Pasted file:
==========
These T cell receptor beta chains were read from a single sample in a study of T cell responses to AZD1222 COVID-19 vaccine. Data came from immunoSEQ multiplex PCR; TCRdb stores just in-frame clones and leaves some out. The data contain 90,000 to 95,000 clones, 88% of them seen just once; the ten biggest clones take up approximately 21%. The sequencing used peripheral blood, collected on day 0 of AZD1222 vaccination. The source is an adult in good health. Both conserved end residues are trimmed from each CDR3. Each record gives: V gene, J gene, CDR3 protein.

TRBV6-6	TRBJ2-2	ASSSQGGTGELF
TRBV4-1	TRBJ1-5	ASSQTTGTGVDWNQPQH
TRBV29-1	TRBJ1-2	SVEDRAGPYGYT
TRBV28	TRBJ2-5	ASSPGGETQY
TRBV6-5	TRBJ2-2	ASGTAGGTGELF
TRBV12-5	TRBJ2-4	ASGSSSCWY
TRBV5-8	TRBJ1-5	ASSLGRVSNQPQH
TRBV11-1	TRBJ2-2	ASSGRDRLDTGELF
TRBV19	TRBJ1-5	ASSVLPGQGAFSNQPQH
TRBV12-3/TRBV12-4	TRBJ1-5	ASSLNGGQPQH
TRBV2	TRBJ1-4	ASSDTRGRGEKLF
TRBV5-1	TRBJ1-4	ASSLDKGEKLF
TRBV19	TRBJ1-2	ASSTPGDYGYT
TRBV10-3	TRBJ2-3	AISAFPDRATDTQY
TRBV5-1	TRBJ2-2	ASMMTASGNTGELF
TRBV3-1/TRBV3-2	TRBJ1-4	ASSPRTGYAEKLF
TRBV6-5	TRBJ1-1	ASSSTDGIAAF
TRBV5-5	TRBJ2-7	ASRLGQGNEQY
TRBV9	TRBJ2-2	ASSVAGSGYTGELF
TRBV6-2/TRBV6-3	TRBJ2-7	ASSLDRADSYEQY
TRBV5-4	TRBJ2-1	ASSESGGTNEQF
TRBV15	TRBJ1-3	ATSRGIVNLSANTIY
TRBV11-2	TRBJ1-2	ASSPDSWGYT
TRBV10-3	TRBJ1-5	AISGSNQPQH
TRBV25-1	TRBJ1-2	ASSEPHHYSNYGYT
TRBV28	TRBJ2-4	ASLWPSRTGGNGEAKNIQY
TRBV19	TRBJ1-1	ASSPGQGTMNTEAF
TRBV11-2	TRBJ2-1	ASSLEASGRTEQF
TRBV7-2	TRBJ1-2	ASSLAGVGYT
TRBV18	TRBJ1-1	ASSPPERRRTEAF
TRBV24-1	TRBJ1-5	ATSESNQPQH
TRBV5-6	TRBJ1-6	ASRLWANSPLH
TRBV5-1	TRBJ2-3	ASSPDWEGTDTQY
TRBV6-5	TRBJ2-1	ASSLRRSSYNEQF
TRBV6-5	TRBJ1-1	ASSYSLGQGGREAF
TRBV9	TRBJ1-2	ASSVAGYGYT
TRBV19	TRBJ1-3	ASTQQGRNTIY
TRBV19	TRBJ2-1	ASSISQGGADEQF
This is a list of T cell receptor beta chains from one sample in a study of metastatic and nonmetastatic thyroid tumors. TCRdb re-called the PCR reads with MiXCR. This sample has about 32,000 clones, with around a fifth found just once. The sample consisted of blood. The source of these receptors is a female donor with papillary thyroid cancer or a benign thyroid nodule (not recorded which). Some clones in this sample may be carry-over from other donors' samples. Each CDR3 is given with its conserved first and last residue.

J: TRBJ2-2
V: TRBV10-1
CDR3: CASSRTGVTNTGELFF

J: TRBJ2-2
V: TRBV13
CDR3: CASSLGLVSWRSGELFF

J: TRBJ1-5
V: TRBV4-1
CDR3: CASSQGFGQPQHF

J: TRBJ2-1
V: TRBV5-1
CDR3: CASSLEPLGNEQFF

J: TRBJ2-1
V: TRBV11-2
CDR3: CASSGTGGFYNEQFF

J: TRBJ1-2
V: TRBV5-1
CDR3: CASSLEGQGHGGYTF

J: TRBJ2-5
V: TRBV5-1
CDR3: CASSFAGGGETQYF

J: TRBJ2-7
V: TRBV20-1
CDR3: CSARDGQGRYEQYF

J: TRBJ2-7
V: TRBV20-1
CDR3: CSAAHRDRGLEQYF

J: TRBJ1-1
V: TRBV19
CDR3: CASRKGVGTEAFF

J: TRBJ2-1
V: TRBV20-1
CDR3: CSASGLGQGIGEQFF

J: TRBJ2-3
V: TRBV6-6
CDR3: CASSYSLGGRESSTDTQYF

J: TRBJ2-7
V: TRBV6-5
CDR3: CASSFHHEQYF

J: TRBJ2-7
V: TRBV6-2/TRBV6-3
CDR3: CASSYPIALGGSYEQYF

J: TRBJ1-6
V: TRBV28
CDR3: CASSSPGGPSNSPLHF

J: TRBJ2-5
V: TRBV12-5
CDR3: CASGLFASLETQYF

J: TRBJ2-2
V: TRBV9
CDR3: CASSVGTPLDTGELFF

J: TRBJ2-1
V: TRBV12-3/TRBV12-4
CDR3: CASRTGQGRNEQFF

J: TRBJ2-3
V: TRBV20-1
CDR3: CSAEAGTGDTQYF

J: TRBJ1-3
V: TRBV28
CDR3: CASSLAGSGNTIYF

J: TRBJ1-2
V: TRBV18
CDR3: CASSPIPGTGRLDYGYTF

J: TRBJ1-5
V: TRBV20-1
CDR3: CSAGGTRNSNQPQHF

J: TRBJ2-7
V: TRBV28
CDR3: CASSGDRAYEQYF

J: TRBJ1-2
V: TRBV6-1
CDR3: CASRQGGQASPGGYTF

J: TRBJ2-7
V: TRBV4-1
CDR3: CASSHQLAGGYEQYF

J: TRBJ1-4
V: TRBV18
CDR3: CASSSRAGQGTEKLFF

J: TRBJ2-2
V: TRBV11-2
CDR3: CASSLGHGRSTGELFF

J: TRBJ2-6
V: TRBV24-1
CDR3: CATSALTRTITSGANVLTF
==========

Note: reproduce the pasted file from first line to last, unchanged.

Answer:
These T cell receptor beta chains were read from a single sample in a study of T cell responses to AZD1222 COVID-19 vaccine. Data came from immunoSEQ multiplex PCR; TCRdb stores just in-frame clones and leaves some out. The data contain 90,000 to 95,000 clones, 88% of them seen just once; the ten biggest clones take up approximately 21%. The sequencing used peripheral blood, collected on day 0 of AZD1222 vaccination. The source is an adult in good health. Both conserved end residues are trimmed from each CDR3. Each record gives: V gene, J gene, CDR3 protein.

TRBV6-6	TRBJ2-2	ASSSQGGTGELF
TRBV4-1	TRBJ1-5	ASSQTTGTGVDWNQPQH
TRBV29-1	TRBJ1-2	SVEDRAGPYGYT
TRBV28	TRBJ2-5	ASSPGGETQY
TRBV6-5	TRBJ2-2	ASGTAGGTGELF
TRBV12-5	TRBJ2-4	ASGSSSCWY
TRBV5-8	TRBJ1-5	ASSLGRVSNQPQH
TRBV11-1	TRBJ2-2	ASSGRDRLDTGELF
TRBV19	TRBJ1-5	ASSVLPGQGAFSNQPQH
TRBV12-3/TRBV12-4	TRBJ1-5	ASSLNGGQPQH
TRBV2	TRBJ1-4	ASSDTRGRGEKLF
TRBV5-1	TRBJ1-4	ASSLDKGEKLF
TRBV19	TRBJ1-2	ASSTPGDYGYT
TRBV10-3	TRBJ2-3	AISAFPDRATDTQY
TRBV5-1	TRBJ2-2	ASMMTASGNTGELF
TRBV3-1/TRBV3-2	TRBJ1-4	ASSPRTGYAEKLF
TRBV6-5	TRBJ1-1	ASSSTDGIAAF
TRBV5-5	TRBJ2-7	ASRLGQGNEQY
TRBV9	TRBJ2-2	ASSVAGSGYTGELF
TRBV6-2/TRBV6-3	TRBJ2-7	ASSLDRADSYEQY
TRBV5-4	TRBJ2-1	ASSESGGTNEQF
TRBV15	TRBJ1-3	ATSRGIVNLSANTIY
TRBV11-2	TRBJ1-2	ASSPDSWGYT
TRBV10-3	TRBJ1-5	AISGSNQPQH
TRBV25-1	TRBJ1-2	ASSEPHHYSNYGYT
TRBV28	TRBJ2-4	ASLWPSRTGGNGEAKNIQY
TRBV19	TRBJ1-1	ASSPGQGTMNTEAF
TRBV11-2	TRBJ2-1	ASSLEASGRTEQF
TRBV7-2	TRBJ1-2	ASSLAGVGYT
TRBV18	TRBJ1-1	ASSPPERRRTEAF
TRBV24-1	TRBJ1-5	ATSESNQPQH
TRBV5-6	TRBJ1-6	ASRLWANSPLH
TRBV5-1	TRBJ2-3	ASSPDWEGTDTQY
TRBV6-5	TRBJ2-1	ASSLRRSSYNEQF
TRBV6-5	TRBJ1-1	ASSYSLGQGGREAF
TRBV9	TRBJ1-2	ASSVAGYGYT
TRBV19	TRBJ1-3	ASTQQGRNTIY
TRBV19	TRBJ2-1	ASSISQGGADEQF
This is a list of T cell receptor beta chains from one sample in a study of metastatic and nonmetastatic thyroid tumors. TCRdb re-called the PCR reads with MiXCR. This sample has about 32,000 clones, with around a fifth found just once. The sample consisted of blood. The source of these receptors is a female donor with papillary thyroid cancer or a benign thyroid nodule (not recorded which). Some clones in this sample may be carry-over from other donors' samples. Each CDR3 is given with its conserved first and last residue.

J: TRBJ2-2
V: TRBV10-1
CDR3: CASSRTGVTNTGELFF

J: TRBJ2-2
V: TRBV13
CDR3: CASSLGLVSWRSGELFF

J: TRBJ1-5
V: TRBV4-1
CDR3: CASSQGFGQPQHF

J: TRBJ2-1
V: TRBV5-1
CDR3: CASSLEPLGNEQFF

J: TRBJ2-1
V: TRBV11-2
CDR3: CASSGTGGFYNEQFF

J: TRBJ1-2
V: TRBV5-1
CDR3: CASSLEGQGHGGYTF

J: TRBJ2-5
V: TRBV5-1
CDR3: CASSFAGGGETQYF

J: TRBJ2-7
V: TRBV20-1
CDR3: CSARDGQGRYEQYF

J: TRBJ2-7
V: TRBV20-1
CDR3: CSAAHRDRGLEQYF

J: TRBJ1-1
V: TRBV19
CDR3: CASRKGVGTEAFF

J: TRBJ2-1
V: TRBV20-1
CDR3: CSASGLGQGIGEQFF

J: TRBJ2-3
V: TRBV6-6
CDR3: CASSYSLGGRESSTDTQYF

J: TRBJ2-7
V: TRBV6-5
CDR3: CASSFHHEQYF

J: TRBJ2-7
V: TRBV6-2/TRBV6-3
CDR3: CASSYPIALGGSYEQYF

J: TRBJ1-6
V: TRBV28
CDR3: CASSSPGGPSNSPLHF

J: TRBJ2-5
V: TRBV12-5
CDR3: CASGLFASLETQYF

J: TRBJ2-2
V: TRBV9
CDR3: CASSVGTPLDTGELFF

J: TRBJ2-1
V: TRBV12-3/TRBV12-4
CDR3: CASRTGQGRNEQFF

J: TRBJ2-3
V: TRBV20-1
CDR3: CSAEAGTGDTQYF

J: TRBJ1-3
V: TRBV28
CDR3: CASSLAGSGNTIYF

J: TRBJ1-2
V: TRBV18
CDR3: CASSPIPGTGRLDYGYTF

J: TRBJ1-5
V: TRBV20-1
CDR3: CSAGGTRNSNQPQHF

J: TRBJ2-7
V: TRBV28
CDR3: CASSGDRAYEQYF

J: TRBJ1-2
V: TRBV6-1
CDR3: CASRQGGQASPGGYTF

J: TRBJ2-7
V: TRBV4-1
CDR3: CASSHQLAGGYEQYF

J: TRBJ1-4
V: TRBV18
CDR3: CASSSRAGQGTEKLFF

J: TRBJ2-2
V: TRBV11-2
CDR3: CASSLGHGRSTGELFF

J: TRBJ2-6
V: TRBV24-1
CDR3: CATSALTRTITSGANVLTF